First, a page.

The Department of Tourism is aiming for the private tourism sector to have 3,000 weddings a year within the three Cayman Islands by 2009.
The destination wedding market is the only sector of tourism that will bring an average of 88 guests to the destination in one party, 30 per cent of whom are likely to return.
This fact was pointed out by Director of Tourism Pilar Bush when DoT’s 2005 Destinations Weddings marketing strategy and promotions plan was explained to tourism partners at a meeting at the Westin Casuarina Resort Thursday evening.
She said DoT’s mandate is to spread the economic benefits of tourism bigger and wider than every before.
‘If we talk to two people about a wedding they influence 88 guests, with 30 per cent likely to come back,’ she said.
Adding that she was not so confident the Government would be able to allocate as big a budget to DoT next year, she said wedding tourism was perhaps the biggest return on investment they could get.
Ms Bush explained that according to the last figures she had received on weddings, there was an average of 730 per annum in the Cayman Islands.
‘We could realistically aim to get 3,000 weddings per annum over the next five years,’ she said.
However, Ms Bush indicated that in pursuing the market for custom weddings and weddings of distinction (the target market being aimed for) it will be important to pinpoint sufficient sites to ensure that one wedding takes place at a time on each. She emphasised that quality of product and service could not be compromised.
‘By 2009 we’d like to aim for 3,000 weddings over the three islands. There is a lot of room for growth in this market. There are 52 weekends a year with about 10 suitable sites, so the potential is there,’ she said.
However, Ms Bush cautioned the private sector attendees that although DoT was laying the ground work for the research and marketing of Cayman as a wedding destination, it is up to the businesses to act on it.
‘We’ve built the foundation and we need to create the awareness and generate demand, but we are relying on you to manage the guest experience,’ she said.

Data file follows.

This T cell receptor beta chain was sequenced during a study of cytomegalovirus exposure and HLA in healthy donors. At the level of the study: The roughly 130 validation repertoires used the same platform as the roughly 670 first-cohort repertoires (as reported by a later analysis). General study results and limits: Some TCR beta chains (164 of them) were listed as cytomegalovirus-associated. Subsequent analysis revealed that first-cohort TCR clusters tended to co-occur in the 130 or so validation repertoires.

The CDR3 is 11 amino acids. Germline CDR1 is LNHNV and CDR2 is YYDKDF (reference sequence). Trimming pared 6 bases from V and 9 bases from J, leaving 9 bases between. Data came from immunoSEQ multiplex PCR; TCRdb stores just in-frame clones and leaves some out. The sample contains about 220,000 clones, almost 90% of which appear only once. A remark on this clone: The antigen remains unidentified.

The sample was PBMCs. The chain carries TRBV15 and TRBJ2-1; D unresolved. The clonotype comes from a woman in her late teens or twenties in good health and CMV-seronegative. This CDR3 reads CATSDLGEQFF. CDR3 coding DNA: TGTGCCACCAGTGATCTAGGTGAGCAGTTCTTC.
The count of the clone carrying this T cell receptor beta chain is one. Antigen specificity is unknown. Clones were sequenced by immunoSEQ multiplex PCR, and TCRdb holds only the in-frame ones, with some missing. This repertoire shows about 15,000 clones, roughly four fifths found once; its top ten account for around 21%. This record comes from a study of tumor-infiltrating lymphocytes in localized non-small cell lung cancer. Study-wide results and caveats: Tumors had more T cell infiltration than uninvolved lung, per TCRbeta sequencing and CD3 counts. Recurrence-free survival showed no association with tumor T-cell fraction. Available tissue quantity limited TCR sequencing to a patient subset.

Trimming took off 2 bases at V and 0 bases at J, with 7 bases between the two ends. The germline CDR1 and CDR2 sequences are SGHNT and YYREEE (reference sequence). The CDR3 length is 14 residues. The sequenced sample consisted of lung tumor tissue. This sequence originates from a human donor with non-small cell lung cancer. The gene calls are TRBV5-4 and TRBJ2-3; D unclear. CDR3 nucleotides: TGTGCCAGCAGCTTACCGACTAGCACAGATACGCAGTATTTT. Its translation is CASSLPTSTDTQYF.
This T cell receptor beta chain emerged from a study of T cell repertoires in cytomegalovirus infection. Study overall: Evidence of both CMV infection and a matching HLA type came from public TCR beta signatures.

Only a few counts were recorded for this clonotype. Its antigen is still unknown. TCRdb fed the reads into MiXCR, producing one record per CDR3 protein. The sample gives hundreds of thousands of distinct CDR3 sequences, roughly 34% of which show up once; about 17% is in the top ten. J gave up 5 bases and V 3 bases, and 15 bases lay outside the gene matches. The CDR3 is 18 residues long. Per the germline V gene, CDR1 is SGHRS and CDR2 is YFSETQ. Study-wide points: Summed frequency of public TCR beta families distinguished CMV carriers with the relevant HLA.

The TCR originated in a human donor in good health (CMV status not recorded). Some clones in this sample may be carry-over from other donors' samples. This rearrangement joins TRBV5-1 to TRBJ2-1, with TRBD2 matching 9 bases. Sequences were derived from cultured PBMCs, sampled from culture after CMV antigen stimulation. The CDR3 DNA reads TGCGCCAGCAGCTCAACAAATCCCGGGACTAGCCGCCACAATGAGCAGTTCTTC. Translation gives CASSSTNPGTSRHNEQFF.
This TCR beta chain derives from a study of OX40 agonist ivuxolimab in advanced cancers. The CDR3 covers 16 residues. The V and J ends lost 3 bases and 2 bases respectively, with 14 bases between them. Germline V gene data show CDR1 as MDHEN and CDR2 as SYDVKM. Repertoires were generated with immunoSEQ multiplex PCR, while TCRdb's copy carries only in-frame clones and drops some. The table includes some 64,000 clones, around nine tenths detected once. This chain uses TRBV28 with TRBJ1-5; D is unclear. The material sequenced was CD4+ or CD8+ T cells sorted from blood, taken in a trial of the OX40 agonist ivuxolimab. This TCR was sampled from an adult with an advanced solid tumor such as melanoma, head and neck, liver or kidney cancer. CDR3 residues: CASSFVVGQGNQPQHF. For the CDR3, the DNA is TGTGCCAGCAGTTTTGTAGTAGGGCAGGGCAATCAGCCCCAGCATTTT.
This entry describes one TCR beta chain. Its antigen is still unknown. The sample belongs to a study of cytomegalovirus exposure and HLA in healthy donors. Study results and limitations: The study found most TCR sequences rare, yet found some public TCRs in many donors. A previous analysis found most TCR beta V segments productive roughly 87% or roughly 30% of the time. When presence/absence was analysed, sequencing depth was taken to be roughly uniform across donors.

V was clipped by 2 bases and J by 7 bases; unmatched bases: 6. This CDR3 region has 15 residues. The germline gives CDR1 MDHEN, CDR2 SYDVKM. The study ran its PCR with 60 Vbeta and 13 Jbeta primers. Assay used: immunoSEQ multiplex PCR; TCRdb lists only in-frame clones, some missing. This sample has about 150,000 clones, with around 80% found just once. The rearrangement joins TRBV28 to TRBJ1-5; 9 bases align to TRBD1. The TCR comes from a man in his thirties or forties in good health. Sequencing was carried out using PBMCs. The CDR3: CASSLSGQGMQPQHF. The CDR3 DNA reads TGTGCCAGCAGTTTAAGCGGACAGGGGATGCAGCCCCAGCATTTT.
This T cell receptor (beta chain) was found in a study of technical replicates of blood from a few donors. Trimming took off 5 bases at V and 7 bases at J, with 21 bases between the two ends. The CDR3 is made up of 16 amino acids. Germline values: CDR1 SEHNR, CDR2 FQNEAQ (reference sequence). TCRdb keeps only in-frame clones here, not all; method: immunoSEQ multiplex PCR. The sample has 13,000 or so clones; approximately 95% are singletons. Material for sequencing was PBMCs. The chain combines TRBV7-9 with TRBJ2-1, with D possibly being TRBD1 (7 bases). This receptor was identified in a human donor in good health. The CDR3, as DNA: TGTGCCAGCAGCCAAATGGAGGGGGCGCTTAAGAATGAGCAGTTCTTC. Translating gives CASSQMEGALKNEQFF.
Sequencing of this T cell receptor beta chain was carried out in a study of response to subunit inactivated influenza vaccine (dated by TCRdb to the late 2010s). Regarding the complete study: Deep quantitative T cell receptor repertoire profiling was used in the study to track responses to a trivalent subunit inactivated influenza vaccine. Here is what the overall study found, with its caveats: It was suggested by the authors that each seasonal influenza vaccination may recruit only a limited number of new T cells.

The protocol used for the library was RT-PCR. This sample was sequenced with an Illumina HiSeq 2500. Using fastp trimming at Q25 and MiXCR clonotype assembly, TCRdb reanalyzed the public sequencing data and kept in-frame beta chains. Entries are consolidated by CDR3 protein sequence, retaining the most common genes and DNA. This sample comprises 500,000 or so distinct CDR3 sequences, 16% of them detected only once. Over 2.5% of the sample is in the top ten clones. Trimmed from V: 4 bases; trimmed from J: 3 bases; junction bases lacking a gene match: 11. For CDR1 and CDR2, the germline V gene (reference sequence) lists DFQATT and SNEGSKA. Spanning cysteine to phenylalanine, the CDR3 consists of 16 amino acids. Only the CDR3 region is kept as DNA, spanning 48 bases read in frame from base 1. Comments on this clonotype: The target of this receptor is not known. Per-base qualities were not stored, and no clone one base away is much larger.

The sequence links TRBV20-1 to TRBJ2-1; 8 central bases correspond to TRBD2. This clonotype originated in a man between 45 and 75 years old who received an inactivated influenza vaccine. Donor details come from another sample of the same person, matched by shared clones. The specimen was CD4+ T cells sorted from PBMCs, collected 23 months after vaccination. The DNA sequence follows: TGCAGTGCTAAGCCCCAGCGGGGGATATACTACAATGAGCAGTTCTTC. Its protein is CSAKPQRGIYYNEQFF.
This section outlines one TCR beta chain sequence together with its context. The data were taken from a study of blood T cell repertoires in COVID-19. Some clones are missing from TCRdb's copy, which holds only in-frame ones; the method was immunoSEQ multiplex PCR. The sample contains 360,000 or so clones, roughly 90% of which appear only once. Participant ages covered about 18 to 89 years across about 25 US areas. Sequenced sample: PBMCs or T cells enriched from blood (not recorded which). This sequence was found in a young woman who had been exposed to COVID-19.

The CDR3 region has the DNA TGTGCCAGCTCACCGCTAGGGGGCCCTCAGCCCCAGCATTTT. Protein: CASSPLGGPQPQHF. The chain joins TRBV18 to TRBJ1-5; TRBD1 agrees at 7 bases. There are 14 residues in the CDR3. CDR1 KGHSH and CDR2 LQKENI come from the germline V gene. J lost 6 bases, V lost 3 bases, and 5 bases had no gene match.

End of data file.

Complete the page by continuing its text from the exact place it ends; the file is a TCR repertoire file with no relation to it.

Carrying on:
Wedding expert Rebecca Grinnals of Engaging Concepts, who has been working with DoT on its wedding marketing and plans, outlined the strategy to position the Cayman Islands as the Caribbean Destination for discriminating couples.
She unveiled the latest 2005 survey from US sources as showing that the average number of guests at destination weddings is 88.
The ultimate goal for Cayman, she said, is to own the high-end Caribbean wedding destinations market.
Ms Grinnals gave some statistics to illustrate just how lucrative a market the wedding sector is.
She said that according to US statistics, 92 per cent of couples say they will return to the destination of their wedding.
In the last year 10 per cent of couples had a destination wedding, and it has seen a 200 per cent growth in the past 10 years.
The bride and groom stay an average of eight to 10 nights at the destination; $533 million is spent per year on room nights for destination weddings.
The average cost of a destination wedding is $23,302.
Other statistics indicate that 84 per cent of brides have once dreamed about a destination wedding, while 68 per cent considered it when they first got engaged.
Before they were engaged 70 per cent of brides dreamed about the setting of their wedding and 41 per cent dreamed of it being on the beach.
In choosing where to have their wedding, 30 per cent consider the price as a priority and in the planning of their wedding 59 per cent base it on the reception food.
In speaking about the competition in this market, Ms Grinnals outlined that Hawaii is at the top in popularity for destination weddings and it has doubled its figures for non-resident weddings in the past 10 years, to 16,000.
One interesting statistic given was that back in 1990 there were four wedding co-ordinators in Maui, Hawaii. Now there are nearly 300.
St Lucia owes 36 per cent of its tourism to weddings, while the Bahamas hosts almost 3,000 non-resident weddings a year.
Other important players in the market are Aruba, Bermuda, Jamaica, Barbados, Anguilla and Turks and Caicos.